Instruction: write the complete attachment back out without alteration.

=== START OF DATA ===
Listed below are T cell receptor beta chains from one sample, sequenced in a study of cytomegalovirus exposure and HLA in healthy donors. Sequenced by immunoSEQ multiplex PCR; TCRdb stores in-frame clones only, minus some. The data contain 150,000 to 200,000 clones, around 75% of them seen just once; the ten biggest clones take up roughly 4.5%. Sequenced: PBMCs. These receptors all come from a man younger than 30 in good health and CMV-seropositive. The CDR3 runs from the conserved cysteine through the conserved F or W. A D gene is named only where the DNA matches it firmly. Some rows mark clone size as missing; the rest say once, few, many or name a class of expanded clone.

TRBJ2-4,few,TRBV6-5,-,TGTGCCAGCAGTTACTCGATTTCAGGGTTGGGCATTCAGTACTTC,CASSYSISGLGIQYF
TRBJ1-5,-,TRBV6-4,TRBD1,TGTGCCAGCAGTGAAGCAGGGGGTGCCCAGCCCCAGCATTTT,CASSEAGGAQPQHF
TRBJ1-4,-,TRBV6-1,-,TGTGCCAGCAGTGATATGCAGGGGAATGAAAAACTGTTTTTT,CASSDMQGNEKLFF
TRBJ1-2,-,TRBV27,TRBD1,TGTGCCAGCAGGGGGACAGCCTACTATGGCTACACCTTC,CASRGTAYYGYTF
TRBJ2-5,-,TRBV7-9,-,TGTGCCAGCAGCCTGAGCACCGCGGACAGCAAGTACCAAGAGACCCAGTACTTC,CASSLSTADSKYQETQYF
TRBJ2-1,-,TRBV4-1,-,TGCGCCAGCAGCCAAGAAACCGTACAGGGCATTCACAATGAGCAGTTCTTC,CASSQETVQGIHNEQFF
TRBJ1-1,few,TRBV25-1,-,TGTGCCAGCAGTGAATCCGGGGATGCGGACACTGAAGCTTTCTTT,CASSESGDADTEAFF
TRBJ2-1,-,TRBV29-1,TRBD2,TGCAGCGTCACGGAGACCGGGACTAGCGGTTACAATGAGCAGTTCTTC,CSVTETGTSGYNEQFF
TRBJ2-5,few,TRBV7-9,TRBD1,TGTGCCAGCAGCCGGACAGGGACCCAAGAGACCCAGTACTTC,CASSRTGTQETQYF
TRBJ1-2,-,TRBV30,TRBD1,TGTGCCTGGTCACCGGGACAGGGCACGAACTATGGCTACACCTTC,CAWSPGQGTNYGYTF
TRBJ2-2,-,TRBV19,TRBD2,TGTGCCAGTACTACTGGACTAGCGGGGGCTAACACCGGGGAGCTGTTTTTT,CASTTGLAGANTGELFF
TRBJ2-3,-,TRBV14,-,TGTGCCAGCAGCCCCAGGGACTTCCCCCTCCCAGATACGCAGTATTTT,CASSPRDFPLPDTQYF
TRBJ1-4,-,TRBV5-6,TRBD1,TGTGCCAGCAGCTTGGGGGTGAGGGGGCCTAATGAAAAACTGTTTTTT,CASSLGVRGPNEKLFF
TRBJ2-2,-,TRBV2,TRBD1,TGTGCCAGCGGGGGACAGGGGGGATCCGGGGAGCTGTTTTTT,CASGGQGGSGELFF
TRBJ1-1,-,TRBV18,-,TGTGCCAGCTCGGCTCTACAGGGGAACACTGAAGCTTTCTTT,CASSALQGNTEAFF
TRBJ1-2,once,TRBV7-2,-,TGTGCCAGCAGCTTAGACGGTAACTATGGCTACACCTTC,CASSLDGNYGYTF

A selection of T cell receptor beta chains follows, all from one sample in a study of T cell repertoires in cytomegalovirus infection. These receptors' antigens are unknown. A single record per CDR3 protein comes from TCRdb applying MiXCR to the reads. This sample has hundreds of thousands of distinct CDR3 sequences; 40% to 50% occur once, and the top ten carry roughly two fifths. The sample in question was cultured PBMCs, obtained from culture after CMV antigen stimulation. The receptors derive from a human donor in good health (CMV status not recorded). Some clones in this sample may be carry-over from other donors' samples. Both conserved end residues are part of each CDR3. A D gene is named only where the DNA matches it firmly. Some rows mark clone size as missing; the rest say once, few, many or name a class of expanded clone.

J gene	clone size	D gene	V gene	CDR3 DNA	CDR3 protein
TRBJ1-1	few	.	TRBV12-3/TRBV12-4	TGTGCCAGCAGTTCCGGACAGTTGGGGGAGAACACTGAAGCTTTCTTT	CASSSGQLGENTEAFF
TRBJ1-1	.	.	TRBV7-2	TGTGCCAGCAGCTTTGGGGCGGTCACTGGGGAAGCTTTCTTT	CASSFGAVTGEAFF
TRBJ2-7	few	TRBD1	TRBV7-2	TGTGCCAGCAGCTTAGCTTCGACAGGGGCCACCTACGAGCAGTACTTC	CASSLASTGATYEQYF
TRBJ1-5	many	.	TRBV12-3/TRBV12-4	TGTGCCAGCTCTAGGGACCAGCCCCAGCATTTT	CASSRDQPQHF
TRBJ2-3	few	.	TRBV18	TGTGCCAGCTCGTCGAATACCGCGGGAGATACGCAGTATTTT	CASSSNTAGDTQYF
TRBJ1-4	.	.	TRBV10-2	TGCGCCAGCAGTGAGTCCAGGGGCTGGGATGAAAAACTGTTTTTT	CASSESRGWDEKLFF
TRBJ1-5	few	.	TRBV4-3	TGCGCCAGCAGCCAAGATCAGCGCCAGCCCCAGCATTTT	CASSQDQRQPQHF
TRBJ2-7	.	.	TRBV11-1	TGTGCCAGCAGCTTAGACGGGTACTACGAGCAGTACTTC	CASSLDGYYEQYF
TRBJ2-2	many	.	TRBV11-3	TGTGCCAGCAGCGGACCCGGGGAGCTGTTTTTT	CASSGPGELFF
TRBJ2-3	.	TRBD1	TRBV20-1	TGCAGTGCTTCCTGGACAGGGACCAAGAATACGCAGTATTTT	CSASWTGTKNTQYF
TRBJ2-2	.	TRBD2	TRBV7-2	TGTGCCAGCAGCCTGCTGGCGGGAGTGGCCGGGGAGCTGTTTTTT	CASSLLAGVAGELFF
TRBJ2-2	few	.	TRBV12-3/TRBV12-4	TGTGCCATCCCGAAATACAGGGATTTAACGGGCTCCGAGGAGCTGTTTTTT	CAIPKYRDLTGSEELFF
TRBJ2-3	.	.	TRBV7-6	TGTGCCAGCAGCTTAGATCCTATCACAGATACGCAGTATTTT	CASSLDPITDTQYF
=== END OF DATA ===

Listed below are T cell receptor beta chains from one sample, sequenced in a study of cytomegalovirus exposure and HLA in healthy donors. Sequenced by immunoSEQ multiplex PCR; TCRdb stores in-frame clones only, minus some. The data contain 150,000 to 200,000 clones, around 75% of them seen just once; the ten biggest clones take up roughly 4.5%. Sequenced: PBMCs. These receptors all come from a man younger than 30 in good health and CMV-seropositive. The CDR3 runs from the conserved cysteine through the conserved F or W. A D gene is named only where the DNA matches it firmly. Some rows mark clone size as missing; the rest say once, few, many or name a class of expanded clone.

TRBJ2-4,few,TRBV6-5,-,TGTGCCAGCAGTTACTCGATTTCAGGGTTGGGCATTCAGTACTTC,CASSYSISGLGIQYF
TRBJ1-5,-,TRBV6-4,TRBD1,TGTGCCAGCAGTGAAGCAGGGGGTGCCCAGCCCCAGCATTTT,CASSEAGGAQPQHF
TRBJ1-4,-,TRBV6-1,-,TGTGCCAGCAGTGATATGCAGGGGAATGAAAAACTGTTTTTT,CASSDMQGNEKLFF
TRBJ1-2,-,TRBV27,TRBD1,TGTGCCAGCAGGGGGACAGCCTACTATGGCTACACCTTC,CASRGTAYYGYTF
TRBJ2-5,-,TRBV7-9,-,TGTGCCAGCAGCCTGAGCACCGCGGACAGCAAGTACCAAGAGACCCAGTACTTC,CASSLSTADSKYQETQYF
TRBJ2-1,-,TRBV4-1,-,TGCGCCAGCAGCCAAGAAACCGTACAGGGCATTCACAATGAGCAGTTCTTC,CASSQETVQGIHNEQFF
TRBJ1-1,few,TRBV25-1,-,TGTGCCAGCAGTGAATCCGGGGATGCGGACACTGAAGCTTTCTTT,CASSESGDADTEAFF
TRBJ2-1,-,TRBV29-1,TRBD2,TGCAGCGTCACGGAGACCGGGACTAGCGGTTACAATGAGCAGTTCTTC,CSVTETGTSGYNEQFF
TRBJ2-5,few,TRBV7-9,TRBD1,TGTGCCAGCAGCCGGACAGGGACCCAAGAGACCCAGTACTTC,CASSRTGTQETQYF
TRBJ1-2,-,TRBV30,TRBD1,TGTGCCTGGTCACCGGGACAGGGCACGAACTATGGCTACACCTTC,CAWSPGQGTNYGYTF
TRBJ2-2,-,TRBV19,TRBD2,TGTGCCAGTACTACTGGACTAGCGGGGGCTAACACCGGGGAGCTGTTTTTT,CASTTGLAGANTGELFF
TRBJ2-3,-,TRBV14,-,TGTGCCAGCAGCCCCAGGGACTTCCCCCTCCCAGATACGCAGTATTTT,CASSPRDFPLPDTQYF
TRBJ1-4,-,TRBV5-6,TRBD1,TGTGCCAGCAGCTTGGGGGTGAGGGGGCCTAATGAAAAACTGTTTTTT,CASSLGVRGPNEKLFF
TRBJ2-2,-,TRBV2,TRBD1,TGTGCCAGCGGGGGACAGGGGGGATCCGGGGAGCTGTTTTTT,CASGGQGGSGELFF
TRBJ1-1,-,TRBV18,-,TGTGCCAGCTCGGCTCTACAGGGGAACACTGAAGCTTTCTTT,CASSALQGNTEAFF
TRBJ1-2,once,TRBV7-2,-,TGTGCCAGCAGCTTAGACGGTAACTATGGCTACACCTTC,CASSLDGNYGYTF

A selection of T cell receptor beta chains follows, all from one sample in a study of T cell repertoires in cytomegalovirus infection. These receptors' antigens are unknown. A single record per CDR3 protein comes from TCRdb applying MiXCR to the reads. This sample has hundreds of thousands of distinct CDR3 sequences; 40% to 50% occur once, and the top ten carry roughly two fifths. The sample in question was cultured PBMCs, obtained from culture after CMV antigen stimulation. The receptors derive from a human donor in good health (CMV status not recorded). Some clones in this sample may be carry-over from other donors' samples. Both conserved end residues are part of each CDR3. A D gene is named only where the DNA matches it firmly. Some rows mark clone size as missing; the rest say once, few, many or name a class of expanded clone.

J gene	clone size	D gene	V gene	CDR3 DNA	CDR3 protein
TRBJ1-1	few	.	TRBV12-3/TRBV12-4	TGTGCCAGCAGTTCCGGACAGTTGGGGGAGAACACTGAAGCTTTCTTT	CASSSGQLGENTEAFF
TRBJ1-1	.	.	TRBV7-2	TGTGCCAGCAGCTTTGGGGCGGTCACTGGGGAAGCTTTCTTT	CASSFGAVTGEAFF
TRBJ2-7	few	TRBD1	TRBV7-2	TGTGCCAGCAGCTTAGCTTCGACAGGGGCCACCTACGAGCAGTACTTC	CASSLASTGATYEQYF
TRBJ1-5	many	.	TRBV12-3/TRBV12-4	TGTGCCAGCTCTAGGGACCAGCCCCAGCATTTT	CASSRDQPQHF
TRBJ2-3	few	.	TRBV18	TGTGCCAGCTCGTCGAATACCGCGGGAGATACGCAGTATTTT	CASSSNTAGDTQYF
TRBJ1-4	.	.	TRBV10-2	TGCGCCAGCAGTGAGTCCAGGGGCTGGGATGAAAAACTGTTTTTT	CASSESRGWDEKLFF
TRBJ1-5	few	.	TRBV4-3	TGCGCCAGCAGCCAAGATCAGCGCCAGCCCCAGCATTTT	CASSQDQRQPQHF
TRBJ2-7	.	.	TRBV11-1	TGTGCCAGCAGCTTAGACGGGTACTACGAGCAGTACTTC	CASSLDGYYEQYF
TRBJ2-2	many	.	TRBV11-3	TGTGCCAGCAGCGGACCCGGGGAGCTGTTTTTT	CASSGPGELFF
TRBJ2-3	.	TRBD1	TRBV20-1	TGCAGTGCTTCCTGGACAGGGACCAAGAATACGCAGTATTTT	CSASWTGTKNTQYF
TRBJ2-2	.	TRBD2	TRBV7-2	TGTGCCAGCAGCCTGCTGGCGGGAGTGGCCGGGGAGCTGTTTTTT	CASSLLAGVAGELFF
TRBJ2-2	few	.	TRBV12-3/TRBV12-4	TGTGCCATCCCGAAATACAGGGATTTAACGGGCTCCGAGGAGCTGTTTTTT	CAIPKYRDLTGSEELFF
TRBJ2-3	.	.	TRBV7-6	TGTGCCAGCAGCTTAGATCCTATCACAGATACGCAGTATTTT	CASSLDPITDTQYF